The standard 88 keys is a very good range for a piano. It's difficult to get a clean, audible and musical tone above the top note (C8), and some pianos struggle to produce a nice sound on the top 3 or 4 notes, anyway. Stewart in Australia makes a very large and expensive grand piano with notes higher than the standard C8, and they've managed to pull it off nicely with clean tones you can hear. Some Bosendorfer pianos have extra bass notes below the standard A0. But these notes are so low, they are more of a rumble than a tone you can discern. It's still very cool, especially if playing octaves with a higher note, and with the dampers lifted, these lower strings can add some interesting resonance to the overall sound of the piano.
What's more important to mention is that on the lower bass notes, even on a standard piano, the fundamental frequency is barely audible, if at all. When you play a low bass note on the piano, you aren't just hearing the fundamental tone, but a whole partial series of higher frequencies produced by the vibrating string: the fundamental, one octave above the fundamental, a fifth above that, a fourth above that, and a series of smaller intervals that get smaller as you progress higher. The amplitudes of the higher partials tend to diminish as you go up, but some are more audible than others.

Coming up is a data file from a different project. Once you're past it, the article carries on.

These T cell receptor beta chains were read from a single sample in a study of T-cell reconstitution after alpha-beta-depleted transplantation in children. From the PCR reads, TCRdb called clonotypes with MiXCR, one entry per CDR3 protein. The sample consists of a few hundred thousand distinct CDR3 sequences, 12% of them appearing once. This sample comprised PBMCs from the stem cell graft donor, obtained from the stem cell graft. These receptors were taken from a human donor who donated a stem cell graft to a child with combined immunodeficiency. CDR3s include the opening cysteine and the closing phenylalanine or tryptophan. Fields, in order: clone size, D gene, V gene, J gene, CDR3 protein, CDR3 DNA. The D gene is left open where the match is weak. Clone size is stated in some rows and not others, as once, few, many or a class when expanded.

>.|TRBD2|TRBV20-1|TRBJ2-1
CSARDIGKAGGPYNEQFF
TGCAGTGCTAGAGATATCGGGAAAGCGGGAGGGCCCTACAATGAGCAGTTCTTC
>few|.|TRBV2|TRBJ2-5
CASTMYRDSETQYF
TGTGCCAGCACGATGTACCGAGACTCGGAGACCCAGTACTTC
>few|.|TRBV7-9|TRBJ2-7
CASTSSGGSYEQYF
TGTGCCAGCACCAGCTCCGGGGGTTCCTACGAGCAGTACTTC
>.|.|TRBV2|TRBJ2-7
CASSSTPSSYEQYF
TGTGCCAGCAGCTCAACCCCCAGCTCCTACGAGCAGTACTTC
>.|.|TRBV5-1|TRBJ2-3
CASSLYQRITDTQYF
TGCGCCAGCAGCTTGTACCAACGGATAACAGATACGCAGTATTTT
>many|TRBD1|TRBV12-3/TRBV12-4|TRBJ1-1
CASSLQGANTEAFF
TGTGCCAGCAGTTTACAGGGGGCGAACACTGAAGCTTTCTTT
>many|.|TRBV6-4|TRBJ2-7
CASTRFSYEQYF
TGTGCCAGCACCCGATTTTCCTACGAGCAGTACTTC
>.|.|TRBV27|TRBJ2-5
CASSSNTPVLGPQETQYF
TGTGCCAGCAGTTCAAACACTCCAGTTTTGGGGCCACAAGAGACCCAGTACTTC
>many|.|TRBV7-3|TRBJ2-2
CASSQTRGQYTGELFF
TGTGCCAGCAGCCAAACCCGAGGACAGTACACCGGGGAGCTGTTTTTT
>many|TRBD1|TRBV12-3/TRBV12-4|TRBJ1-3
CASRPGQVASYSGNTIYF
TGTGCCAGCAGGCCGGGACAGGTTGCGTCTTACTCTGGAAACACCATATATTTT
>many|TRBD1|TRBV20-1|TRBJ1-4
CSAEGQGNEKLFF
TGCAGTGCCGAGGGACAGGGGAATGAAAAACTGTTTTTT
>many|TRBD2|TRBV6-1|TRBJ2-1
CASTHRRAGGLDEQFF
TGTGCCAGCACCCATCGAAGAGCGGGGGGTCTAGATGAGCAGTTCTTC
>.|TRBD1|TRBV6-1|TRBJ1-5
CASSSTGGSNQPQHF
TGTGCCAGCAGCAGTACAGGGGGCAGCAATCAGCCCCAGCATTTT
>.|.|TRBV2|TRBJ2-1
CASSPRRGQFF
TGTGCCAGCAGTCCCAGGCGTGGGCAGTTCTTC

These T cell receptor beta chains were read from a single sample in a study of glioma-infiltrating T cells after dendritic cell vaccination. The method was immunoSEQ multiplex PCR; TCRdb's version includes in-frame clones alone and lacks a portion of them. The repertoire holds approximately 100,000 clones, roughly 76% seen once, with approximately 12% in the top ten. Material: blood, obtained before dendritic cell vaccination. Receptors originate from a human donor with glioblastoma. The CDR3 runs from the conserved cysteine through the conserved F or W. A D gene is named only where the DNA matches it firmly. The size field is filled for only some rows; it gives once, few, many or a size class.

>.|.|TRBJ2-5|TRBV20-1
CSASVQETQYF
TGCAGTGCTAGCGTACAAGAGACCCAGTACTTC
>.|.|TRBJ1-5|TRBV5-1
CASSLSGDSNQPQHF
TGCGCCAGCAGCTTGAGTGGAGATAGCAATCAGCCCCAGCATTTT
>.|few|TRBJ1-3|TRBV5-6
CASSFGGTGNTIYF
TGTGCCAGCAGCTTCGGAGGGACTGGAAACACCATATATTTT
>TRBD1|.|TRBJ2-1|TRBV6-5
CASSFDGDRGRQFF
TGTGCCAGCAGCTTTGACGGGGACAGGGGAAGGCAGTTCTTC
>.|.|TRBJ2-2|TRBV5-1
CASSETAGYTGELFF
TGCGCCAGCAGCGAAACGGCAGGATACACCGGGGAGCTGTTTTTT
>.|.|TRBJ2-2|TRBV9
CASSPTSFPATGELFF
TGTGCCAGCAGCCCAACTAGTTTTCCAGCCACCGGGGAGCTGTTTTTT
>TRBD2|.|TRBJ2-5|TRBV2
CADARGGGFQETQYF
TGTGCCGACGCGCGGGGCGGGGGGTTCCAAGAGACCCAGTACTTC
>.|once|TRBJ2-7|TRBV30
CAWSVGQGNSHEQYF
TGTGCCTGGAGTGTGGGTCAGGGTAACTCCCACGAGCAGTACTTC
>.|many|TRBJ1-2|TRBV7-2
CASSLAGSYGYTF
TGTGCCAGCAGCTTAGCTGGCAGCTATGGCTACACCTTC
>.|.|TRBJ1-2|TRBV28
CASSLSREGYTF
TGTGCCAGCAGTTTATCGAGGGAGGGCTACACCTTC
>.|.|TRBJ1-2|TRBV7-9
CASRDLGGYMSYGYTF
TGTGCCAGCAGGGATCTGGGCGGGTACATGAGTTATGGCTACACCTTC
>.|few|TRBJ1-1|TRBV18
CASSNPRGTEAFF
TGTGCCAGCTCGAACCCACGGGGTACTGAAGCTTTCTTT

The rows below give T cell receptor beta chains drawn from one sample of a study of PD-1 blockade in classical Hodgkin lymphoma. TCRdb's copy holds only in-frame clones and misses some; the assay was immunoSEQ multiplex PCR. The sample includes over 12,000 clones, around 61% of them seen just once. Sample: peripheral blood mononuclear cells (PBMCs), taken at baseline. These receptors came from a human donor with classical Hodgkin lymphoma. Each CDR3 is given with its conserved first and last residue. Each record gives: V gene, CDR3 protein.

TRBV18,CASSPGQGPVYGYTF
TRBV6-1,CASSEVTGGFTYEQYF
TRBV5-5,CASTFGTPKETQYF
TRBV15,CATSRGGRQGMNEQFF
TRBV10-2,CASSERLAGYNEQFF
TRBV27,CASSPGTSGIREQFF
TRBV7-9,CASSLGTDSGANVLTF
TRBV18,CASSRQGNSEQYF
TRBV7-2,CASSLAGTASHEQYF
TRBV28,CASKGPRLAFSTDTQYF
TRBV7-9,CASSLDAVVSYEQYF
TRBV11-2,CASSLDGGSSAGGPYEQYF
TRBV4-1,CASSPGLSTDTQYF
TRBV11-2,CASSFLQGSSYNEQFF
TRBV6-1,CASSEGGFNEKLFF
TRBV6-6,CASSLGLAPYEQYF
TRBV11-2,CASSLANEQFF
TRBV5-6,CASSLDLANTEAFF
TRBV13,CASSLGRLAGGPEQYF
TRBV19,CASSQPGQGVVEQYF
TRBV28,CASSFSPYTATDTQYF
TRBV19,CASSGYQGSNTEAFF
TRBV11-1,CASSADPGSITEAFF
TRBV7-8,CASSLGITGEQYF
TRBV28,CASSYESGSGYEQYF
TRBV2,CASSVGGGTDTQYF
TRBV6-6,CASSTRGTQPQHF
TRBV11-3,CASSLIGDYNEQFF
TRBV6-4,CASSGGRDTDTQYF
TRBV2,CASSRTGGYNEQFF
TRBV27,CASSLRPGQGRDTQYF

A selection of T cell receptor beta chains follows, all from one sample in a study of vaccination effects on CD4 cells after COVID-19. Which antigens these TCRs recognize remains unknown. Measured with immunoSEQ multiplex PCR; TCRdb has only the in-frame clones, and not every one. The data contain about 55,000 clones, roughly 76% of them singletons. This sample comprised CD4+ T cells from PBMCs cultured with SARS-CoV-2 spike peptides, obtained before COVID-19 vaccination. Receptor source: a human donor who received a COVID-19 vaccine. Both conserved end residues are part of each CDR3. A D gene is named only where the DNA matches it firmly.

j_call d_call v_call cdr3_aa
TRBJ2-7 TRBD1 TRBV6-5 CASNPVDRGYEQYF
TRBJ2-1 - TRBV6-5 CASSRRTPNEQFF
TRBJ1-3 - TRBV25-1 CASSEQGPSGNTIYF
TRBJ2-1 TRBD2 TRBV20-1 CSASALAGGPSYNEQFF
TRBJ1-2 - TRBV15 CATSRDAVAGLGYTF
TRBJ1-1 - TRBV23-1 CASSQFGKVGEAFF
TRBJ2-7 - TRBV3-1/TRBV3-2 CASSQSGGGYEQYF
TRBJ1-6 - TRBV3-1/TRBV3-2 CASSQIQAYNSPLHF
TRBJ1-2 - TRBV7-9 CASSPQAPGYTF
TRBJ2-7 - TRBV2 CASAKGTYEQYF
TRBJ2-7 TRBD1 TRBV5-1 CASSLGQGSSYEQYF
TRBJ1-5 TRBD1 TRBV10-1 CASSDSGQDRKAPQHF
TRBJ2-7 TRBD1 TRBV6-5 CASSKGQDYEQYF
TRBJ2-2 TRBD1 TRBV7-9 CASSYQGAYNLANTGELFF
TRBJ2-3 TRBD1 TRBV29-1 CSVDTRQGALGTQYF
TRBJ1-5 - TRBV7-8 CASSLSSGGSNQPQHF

The tension and hardness/softness of the hammer felt changes the way the hammer excites the strings. Overly bright or hard hammers will excite the higher partials too much, producing a harsh, glassy tone. A properly voiced hammer will have more "give" as it strikes the strings - think of a tennis ball compressing as it hits a wall. There is a lot going on, as you would see with a high speed camera, but to simplify the explanation, a softer hammer with more "give" will be in contact with the strings for a longer duration, which somewhat mutes those higher partials before the hammer bounces back off the strings. When voiced correctly, this "give" produces the more pleasant, musical tone that we try to achieve when voicing hammers, because the amplitudes of the various partials are in a good balance.
Getting back to answering the original question, you could attempt to extend the range of the piano, but going much further beyond the standard 88 keys will not provide a musical advantage, because the treble notes would just become percussive sounds to most ears, and the lower notes would only be producing tones (via the higher partials) that are already present in the standard range of notes.